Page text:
According to the present invention, the priority of each of the print job files is determined and the sequence of print jobs being executed is arranged in a desired manner, rather than a first-in first-out sequence. The print priority determining apparatus enables the printer system to efficiently carry out print jobs for a group of host computers on the network without the need to await for several minutes an end of execution of a certain print job.

BRIEF DESCRIPTION OF THE DRAWINGS

The above and other objects, features and advantages of the present invention will be more apparent from the following detailed description when read in conjunction with the accompanying drawings in which:

FIG. 1 is a system block diagram of a printer system to which an embodiment of the present invention is applied;

FIG. 2 is a diagram showing a group of host computers on a network to which the printer system in FIG. 1 is connected;

FIG. 3 is a diagram showing an example of a print job file which is transmitted from a host computer to the printer system;

FIG. 4 is a diagram showing a format of one of a number of packets in the print job file in FIG. 3; and

FIG. 5 is a flow chart for explaining a print priority setting procedure performed in an embodiment of the present invention.

DESCRIPTION OF THE PREFERRED EMBODIMENTS

A description will now be given of a printer system to which an embodiment of the present invention is applied, with reference to FIG. 1.

In FIG. 1, a printer system includes a print controller 1, a printer engine 2, and a panel device 3. The print controller 1 comprises an image processing unit which processes character data and image data to generate an image. The printer engine 2 comprises an image forming unit which prints an image, supplied from the print controller 1, on a recording medium such as recording paper.

The printer engine 2 includes an electrically erasable programmable read-only memory (EEPROM) or a flash EEPROM. An EEPROM can be erased by exposing it to an electrical charge, and it retains its contents even when the power is turned off. A flash EEPROM is a special type of EEPROM, and it can be rewritten while it is in the computer rather than requiring a special device called a PROM reader.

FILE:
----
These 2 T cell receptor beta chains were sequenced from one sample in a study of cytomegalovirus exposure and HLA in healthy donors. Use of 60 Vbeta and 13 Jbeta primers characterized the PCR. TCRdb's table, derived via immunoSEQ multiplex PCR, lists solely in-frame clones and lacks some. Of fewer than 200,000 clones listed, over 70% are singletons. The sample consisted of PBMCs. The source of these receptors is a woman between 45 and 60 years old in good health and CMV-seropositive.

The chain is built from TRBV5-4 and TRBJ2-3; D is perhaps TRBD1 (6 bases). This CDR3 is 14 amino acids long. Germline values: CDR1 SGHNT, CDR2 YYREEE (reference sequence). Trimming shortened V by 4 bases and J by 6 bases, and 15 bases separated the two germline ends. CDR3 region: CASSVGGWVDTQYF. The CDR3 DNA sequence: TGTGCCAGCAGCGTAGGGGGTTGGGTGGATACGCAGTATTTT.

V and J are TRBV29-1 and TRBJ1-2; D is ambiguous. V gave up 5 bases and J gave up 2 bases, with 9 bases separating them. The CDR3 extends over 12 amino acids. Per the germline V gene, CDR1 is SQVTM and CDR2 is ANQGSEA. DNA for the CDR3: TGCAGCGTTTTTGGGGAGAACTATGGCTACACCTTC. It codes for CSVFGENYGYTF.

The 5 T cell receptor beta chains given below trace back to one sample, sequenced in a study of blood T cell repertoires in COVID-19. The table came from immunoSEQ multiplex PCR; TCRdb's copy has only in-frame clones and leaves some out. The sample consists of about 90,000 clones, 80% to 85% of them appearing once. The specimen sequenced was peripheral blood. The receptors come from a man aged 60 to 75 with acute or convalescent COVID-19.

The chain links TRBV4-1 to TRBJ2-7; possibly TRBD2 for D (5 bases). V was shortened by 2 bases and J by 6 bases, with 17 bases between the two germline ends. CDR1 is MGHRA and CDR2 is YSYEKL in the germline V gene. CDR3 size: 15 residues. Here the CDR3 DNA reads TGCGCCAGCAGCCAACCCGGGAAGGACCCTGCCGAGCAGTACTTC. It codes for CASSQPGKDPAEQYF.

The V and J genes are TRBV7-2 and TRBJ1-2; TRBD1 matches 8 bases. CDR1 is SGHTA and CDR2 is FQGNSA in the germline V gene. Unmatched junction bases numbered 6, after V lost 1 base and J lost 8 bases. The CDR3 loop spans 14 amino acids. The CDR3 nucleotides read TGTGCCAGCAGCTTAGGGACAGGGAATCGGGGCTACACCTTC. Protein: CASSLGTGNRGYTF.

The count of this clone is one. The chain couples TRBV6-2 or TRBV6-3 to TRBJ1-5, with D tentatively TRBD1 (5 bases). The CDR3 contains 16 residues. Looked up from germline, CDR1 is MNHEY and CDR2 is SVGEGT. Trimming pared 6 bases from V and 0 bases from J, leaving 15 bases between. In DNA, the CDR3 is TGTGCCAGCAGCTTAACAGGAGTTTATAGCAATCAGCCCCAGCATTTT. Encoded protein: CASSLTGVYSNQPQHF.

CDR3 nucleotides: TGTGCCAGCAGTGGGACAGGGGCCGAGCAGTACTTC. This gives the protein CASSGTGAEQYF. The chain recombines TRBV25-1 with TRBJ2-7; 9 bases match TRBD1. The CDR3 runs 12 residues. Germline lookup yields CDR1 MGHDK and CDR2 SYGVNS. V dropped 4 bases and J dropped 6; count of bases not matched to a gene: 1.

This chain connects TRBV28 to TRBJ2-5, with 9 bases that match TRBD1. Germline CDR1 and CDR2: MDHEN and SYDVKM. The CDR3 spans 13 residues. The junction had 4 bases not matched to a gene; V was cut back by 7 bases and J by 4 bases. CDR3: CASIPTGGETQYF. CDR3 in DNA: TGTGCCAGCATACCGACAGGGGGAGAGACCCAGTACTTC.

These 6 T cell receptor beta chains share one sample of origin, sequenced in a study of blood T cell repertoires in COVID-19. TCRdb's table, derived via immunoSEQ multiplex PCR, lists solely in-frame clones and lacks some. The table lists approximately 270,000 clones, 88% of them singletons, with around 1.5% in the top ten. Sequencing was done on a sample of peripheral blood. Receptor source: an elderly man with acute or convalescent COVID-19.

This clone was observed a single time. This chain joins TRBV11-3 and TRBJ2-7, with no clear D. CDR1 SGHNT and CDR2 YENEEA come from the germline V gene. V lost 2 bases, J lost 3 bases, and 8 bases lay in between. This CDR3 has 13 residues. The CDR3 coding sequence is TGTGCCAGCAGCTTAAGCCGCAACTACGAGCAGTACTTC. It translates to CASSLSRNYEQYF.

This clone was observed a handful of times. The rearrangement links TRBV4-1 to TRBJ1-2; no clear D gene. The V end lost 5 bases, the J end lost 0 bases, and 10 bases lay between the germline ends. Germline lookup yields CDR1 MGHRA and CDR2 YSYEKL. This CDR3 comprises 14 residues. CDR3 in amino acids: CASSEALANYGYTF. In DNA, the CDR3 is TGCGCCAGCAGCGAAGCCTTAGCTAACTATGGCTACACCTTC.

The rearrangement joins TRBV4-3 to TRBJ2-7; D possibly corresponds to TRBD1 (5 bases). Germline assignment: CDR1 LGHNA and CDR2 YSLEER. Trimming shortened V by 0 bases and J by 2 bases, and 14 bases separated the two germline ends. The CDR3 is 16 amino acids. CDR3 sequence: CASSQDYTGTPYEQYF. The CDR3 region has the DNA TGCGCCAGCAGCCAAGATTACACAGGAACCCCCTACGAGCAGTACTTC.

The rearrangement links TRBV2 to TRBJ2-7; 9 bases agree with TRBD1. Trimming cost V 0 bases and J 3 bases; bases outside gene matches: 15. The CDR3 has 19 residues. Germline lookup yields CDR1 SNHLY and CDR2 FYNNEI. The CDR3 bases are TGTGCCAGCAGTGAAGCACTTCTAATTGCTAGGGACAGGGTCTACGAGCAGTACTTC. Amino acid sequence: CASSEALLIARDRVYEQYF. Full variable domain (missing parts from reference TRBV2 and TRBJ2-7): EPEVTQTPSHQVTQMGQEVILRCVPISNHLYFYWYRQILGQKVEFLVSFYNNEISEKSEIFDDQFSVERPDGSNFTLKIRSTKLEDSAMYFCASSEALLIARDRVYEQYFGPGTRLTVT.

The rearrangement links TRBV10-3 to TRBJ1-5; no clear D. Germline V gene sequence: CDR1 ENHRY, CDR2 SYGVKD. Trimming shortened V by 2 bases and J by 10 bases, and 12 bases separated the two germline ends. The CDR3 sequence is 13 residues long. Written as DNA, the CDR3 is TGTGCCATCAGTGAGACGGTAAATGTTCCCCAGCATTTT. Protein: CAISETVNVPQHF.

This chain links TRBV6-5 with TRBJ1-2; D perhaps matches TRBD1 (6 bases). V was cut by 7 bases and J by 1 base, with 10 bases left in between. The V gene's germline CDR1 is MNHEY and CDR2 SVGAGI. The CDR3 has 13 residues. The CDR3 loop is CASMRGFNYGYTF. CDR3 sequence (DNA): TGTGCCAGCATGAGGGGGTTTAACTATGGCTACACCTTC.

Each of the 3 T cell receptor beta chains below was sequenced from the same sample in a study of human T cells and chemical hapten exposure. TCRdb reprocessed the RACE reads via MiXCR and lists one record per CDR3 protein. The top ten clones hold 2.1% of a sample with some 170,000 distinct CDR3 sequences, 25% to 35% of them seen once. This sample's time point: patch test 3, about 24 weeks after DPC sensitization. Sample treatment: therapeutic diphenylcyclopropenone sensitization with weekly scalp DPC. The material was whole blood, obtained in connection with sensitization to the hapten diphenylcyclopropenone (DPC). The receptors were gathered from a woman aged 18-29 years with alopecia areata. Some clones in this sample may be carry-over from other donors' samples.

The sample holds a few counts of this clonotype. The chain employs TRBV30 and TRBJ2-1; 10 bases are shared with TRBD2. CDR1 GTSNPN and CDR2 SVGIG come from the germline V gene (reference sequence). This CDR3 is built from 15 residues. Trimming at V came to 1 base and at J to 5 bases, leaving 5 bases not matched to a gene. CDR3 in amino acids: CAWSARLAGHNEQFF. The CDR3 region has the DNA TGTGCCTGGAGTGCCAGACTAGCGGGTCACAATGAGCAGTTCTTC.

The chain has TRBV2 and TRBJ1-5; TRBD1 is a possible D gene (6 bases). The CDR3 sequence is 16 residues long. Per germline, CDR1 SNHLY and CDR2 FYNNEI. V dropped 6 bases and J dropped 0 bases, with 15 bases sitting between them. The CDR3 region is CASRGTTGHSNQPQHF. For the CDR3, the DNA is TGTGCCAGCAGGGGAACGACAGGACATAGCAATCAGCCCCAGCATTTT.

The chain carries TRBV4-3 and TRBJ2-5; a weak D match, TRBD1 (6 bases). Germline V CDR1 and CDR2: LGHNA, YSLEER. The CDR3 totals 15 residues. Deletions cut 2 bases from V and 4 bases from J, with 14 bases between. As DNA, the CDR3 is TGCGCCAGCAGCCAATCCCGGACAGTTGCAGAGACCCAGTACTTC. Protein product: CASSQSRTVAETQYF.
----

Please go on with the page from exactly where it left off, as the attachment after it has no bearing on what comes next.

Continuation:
The panel device 3 is an operations/display part for the print controller 1 and the printer engine 2, and it is used to set various functions such as a mode selection and a download instruction and to display operational information on the panel device 3.

In FIG. 1, there are provided a file server 4 and a disk storage unit 5. The file server 4 is a computer and storage device dedicated to storing files from a plurality of host computers on the network and transmitting the files. The disk storage unit 5 is a hard disk unit or a floppy disk unit dedicated to storing various kinds of data, including font data, download program data, and print data.

In FIG. 1, the print controller 1 includes various component units which are interconnected by a system bus 20. A central processing unit (CPU) 10 controls operations of the component units of the print controller 1. A program ROM 11 is an electrically erasable programmable read-only memory in which a control program for the print controller 1 is stored. The CPU 10 operates the component units of the print controller 1 in accordance with the control program stored in the program ROM 11, in accordance with the mode selection set on the panel device 3, and in accordance with an instruction from the file server 4. An IC (integrated circuit) card 12 is attached to the print controller 1, and provides font data, download program or download data from the external. A non-volatile random access memory (NVRAM) 13 is for storing mode selection data and download instructions from the panel device 3. A font ROM 14 is an electrically erasable programmable read-only memory in which font pattern data is stored. A RAM 15 is a random access memory which provides a work memory for the CPU 10, an input buffer for storing input data, a page buffer for storing print data, and a buffer for storing download font data.